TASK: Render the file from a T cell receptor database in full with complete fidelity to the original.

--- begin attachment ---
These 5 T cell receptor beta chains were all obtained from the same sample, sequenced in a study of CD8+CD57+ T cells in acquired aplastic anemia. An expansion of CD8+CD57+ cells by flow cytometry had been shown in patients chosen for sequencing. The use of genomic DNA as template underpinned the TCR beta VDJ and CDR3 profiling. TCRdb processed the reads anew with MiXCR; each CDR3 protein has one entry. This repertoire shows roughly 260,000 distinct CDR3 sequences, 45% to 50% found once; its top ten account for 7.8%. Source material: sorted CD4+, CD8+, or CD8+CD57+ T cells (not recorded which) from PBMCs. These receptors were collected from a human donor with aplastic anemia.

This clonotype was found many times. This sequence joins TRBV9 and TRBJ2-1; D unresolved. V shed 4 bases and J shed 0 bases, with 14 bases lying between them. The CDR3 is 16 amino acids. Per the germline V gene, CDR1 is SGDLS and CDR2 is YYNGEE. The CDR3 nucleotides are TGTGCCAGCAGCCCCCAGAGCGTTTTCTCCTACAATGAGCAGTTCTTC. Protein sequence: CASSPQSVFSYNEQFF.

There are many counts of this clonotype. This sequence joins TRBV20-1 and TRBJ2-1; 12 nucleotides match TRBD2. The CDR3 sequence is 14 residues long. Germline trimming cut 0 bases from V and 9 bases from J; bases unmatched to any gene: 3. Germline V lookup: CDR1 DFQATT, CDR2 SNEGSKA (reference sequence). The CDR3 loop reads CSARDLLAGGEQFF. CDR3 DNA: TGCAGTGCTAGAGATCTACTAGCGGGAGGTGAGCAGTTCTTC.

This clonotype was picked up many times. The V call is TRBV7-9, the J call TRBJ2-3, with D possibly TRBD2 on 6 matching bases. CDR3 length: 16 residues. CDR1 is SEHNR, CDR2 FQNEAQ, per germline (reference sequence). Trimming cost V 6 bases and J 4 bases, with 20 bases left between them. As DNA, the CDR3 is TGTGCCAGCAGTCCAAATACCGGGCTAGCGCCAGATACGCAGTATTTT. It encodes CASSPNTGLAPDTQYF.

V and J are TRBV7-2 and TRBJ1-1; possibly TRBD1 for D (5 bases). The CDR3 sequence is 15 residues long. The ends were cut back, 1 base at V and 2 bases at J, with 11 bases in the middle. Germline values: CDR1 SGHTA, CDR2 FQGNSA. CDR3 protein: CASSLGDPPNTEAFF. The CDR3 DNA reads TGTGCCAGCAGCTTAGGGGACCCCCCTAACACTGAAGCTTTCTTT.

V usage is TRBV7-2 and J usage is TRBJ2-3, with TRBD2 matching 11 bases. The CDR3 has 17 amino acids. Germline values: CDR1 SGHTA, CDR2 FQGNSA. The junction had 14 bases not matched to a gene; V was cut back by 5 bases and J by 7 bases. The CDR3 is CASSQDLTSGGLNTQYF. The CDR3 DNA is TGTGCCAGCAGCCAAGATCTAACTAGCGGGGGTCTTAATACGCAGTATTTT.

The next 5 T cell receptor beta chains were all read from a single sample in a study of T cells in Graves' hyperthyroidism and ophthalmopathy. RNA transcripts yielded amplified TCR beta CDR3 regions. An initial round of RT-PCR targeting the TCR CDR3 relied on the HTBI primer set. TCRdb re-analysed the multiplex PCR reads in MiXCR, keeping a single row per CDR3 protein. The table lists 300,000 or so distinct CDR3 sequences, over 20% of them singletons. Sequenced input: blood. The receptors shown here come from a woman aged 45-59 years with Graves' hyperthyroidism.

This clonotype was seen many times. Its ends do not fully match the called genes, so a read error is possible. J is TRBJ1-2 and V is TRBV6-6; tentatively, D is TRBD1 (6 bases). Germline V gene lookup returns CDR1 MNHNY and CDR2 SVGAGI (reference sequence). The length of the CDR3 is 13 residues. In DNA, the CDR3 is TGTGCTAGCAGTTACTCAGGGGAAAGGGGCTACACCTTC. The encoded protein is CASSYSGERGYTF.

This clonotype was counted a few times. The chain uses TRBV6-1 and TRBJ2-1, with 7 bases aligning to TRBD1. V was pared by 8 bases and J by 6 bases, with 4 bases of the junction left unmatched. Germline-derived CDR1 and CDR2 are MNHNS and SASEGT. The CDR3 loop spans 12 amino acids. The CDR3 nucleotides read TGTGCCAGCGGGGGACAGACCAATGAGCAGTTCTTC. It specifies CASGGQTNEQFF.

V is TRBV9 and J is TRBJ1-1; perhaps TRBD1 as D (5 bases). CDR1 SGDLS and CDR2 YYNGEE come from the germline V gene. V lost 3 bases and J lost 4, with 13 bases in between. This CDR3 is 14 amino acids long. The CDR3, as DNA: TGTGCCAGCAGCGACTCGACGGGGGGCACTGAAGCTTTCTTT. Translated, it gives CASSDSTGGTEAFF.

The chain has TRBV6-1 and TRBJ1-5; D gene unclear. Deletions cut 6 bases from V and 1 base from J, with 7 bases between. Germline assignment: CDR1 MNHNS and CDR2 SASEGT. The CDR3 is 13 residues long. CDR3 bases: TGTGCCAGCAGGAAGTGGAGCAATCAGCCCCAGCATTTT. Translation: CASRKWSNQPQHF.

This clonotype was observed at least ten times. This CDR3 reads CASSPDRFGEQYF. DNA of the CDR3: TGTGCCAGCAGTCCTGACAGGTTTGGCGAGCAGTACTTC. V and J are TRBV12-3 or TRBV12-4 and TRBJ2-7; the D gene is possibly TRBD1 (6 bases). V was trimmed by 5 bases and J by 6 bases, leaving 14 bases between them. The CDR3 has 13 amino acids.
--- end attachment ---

These 5 T cell receptor beta chains were all obtained from the same sample, sequenced in a study of CD8+CD57+ T cells in acquired aplastic anemia. An expansion of CD8+CD57+ cells by flow cytometry had been shown in patients chosen for sequencing. The use of genomic DNA as template underpinned the TCR beta VDJ and CDR3 profiling. TCRdb processed the reads anew with MiXCR; each CDR3 protein has one entry. This repertoire shows roughly 260,000 distinct CDR3 sequences, 45% to 50% found once; its top ten account for 7.8%. Source material: sorted CD4+, CD8+, or CD8+CD57+ T cells (not recorded which) from PBMCs. These receptors were collected from a human donor with aplastic anemia.

This clonotype was found many times. This sequence joins TRBV9 and TRBJ2-1; D unresolved. V shed 4 bases and J shed 0 bases, with 14 bases lying between them. The CDR3 is 16 amino acids. Per the germline V gene, CDR1 is SGDLS and CDR2 is YYNGEE. The CDR3 nucleotides are TGTGCCAGCAGCCCCCAGAGCGTTTTCTCCTACAATGAGCAGTTCTTC. Protein sequence: CASSPQSVFSYNEQFF.

There are many counts of this clonotype. This sequence joins TRBV20-1 and TRBJ2-1; 12 nucleotides match TRBD2. The CDR3 sequence is 14 residues long. Germline trimming cut 0 bases from V and 9 bases from J; bases unmatched to any gene: 3. Germline V lookup: CDR1 DFQATT, CDR2 SNEGSKA (reference sequence). The CDR3 loop reads CSARDLLAGGEQFF. CDR3 DNA: TGCAGTGCTAGAGATCTACTAGCGGGAGGTGAGCAGTTCTTC.

This clonotype was picked up many times. The V call is TRBV7-9, the J call TRBJ2-3, with D possibly TRBD2 on 6 matching bases. CDR3 length: 16 residues. CDR1 is SEHNR, CDR2 FQNEAQ, per germline (reference sequence). Trimming cost V 6 bases and J 4 bases, with 20 bases left between them. As DNA, the CDR3 is TGTGCCAGCAGTCCAAATACCGGGCTAGCGCCAGATACGCAGTATTTT. It encodes CASSPNTGLAPDTQYF.

V and J are TRBV7-2 and TRBJ1-1; possibly TRBD1 for D (5 bases). The CDR3 sequence is 15 residues long. The ends were cut back, 1 base at V and 2 bases at J, with 11 bases in the middle. Germline values: CDR1 SGHTA, CDR2 FQGNSA. CDR3 protein: CASSLGDPPNTEAFF. The CDR3 DNA reads TGTGCCAGCAGCTTAGGGGACCCCCCTAACACTGAAGCTTTCTTT.

V usage is TRBV7-2 and J usage is TRBJ2-3, with TRBD2 matching 11 bases. The CDR3 has 17 amino acids. Germline values: CDR1 SGHTA, CDR2 FQGNSA. The junction had 14 bases not matched to a gene; V was cut back by 5 bases and J by 7 bases. The CDR3 is CASSQDLTSGGLNTQYF. The CDR3 DNA is TGTGCCAGCAGCCAAGATCTAACTAGCGGGGGTCTTAATACGCAGTATTTT.

The next 5 T cell receptor beta chains were all read from a single sample in a study of T cells in Graves' hyperthyroidism and ophthalmopathy. RNA transcripts yielded amplified TCR beta CDR3 regions. An initial round of RT-PCR targeting the TCR CDR3 relied on the HTBI primer set. TCRdb re-analysed the multiplex PCR reads in MiXCR, keeping a single row per CDR3 protein. The table lists 300,000 or so distinct CDR3 sequences, over 20% of them singletons. Sequenced input: blood. The receptors shown here come from a woman aged 45-59 years with Graves' hyperthyroidism.

This clonotype was seen many times. Its ends do not fully match the called genes, so a read error is possible. J is TRBJ1-2 and V is TRBV6-6; tentatively, D is TRBD1 (6 bases). Germline V gene lookup returns CDR1 MNHNY and CDR2 SVGAGI (reference sequence). The length of the CDR3 is 13 residues. In DNA, the CDR3 is TGTGCTAGCAGTTACTCAGGGGAAAGGGGCTACACCTTC. The encoded protein is CASSYSGERGYTF.

This clonotype was counted a few times. The chain uses TRBV6-1 and TRBJ2-1, with 7 bases aligning to TRBD1. V was pared by 8 bases and J by 6 bases, with 4 bases of the junction left unmatched. Germline-derived CDR1 and CDR2 are MNHNS and SASEGT. The CDR3 loop spans 12 amino acids. The CDR3 nucleotides read TGTGCCAGCGGGGGACAGACCAATGAGCAGTTCTTC. It specifies CASGGQTNEQFF.

V is TRBV9 and J is TRBJ1-1; perhaps TRBD1 as D (5 bases). CDR1 SGDLS and CDR2 YYNGEE come from the germline V gene. V lost 3 bases and J lost 4, with 13 bases in between. This CDR3 is 14 amino acids long. The CDR3, as DNA: TGTGCCAGCAGCGACTCGACGGGGGGCACTGAAGCTTTCTTT. Translated, it gives CASSDSTGGTEAFF.

The chain has TRBV6-1 and TRBJ1-5; D gene unclear. Deletions cut 6 bases from V and 1 base from J, with 7 bases between. Germline assignment: CDR1 MNHNS and CDR2 SASEGT. The CDR3 is 13 residues long. CDR3 bases: TGTGCCAGCAGGAAGTGGAGCAATCAGCCCCAGCATTTT. Translation: CASRKWSNQPQHF.

This clonotype was observed at least ten times. This CDR3 reads CASSPDRFGEQYF. DNA of the CDR3: TGTGCCAGCAGTCCTGACAGGTTTGGCGAGCAGTACTTC. V and J are TRBV12-3 or TRBV12-4 and TRBJ2-7; the D gene is possibly TRBD1 (6 bases). V was trimmed by 5 bases and J by 6 bases, leaving 14 bases between them. The CDR3 has 13 amino acids.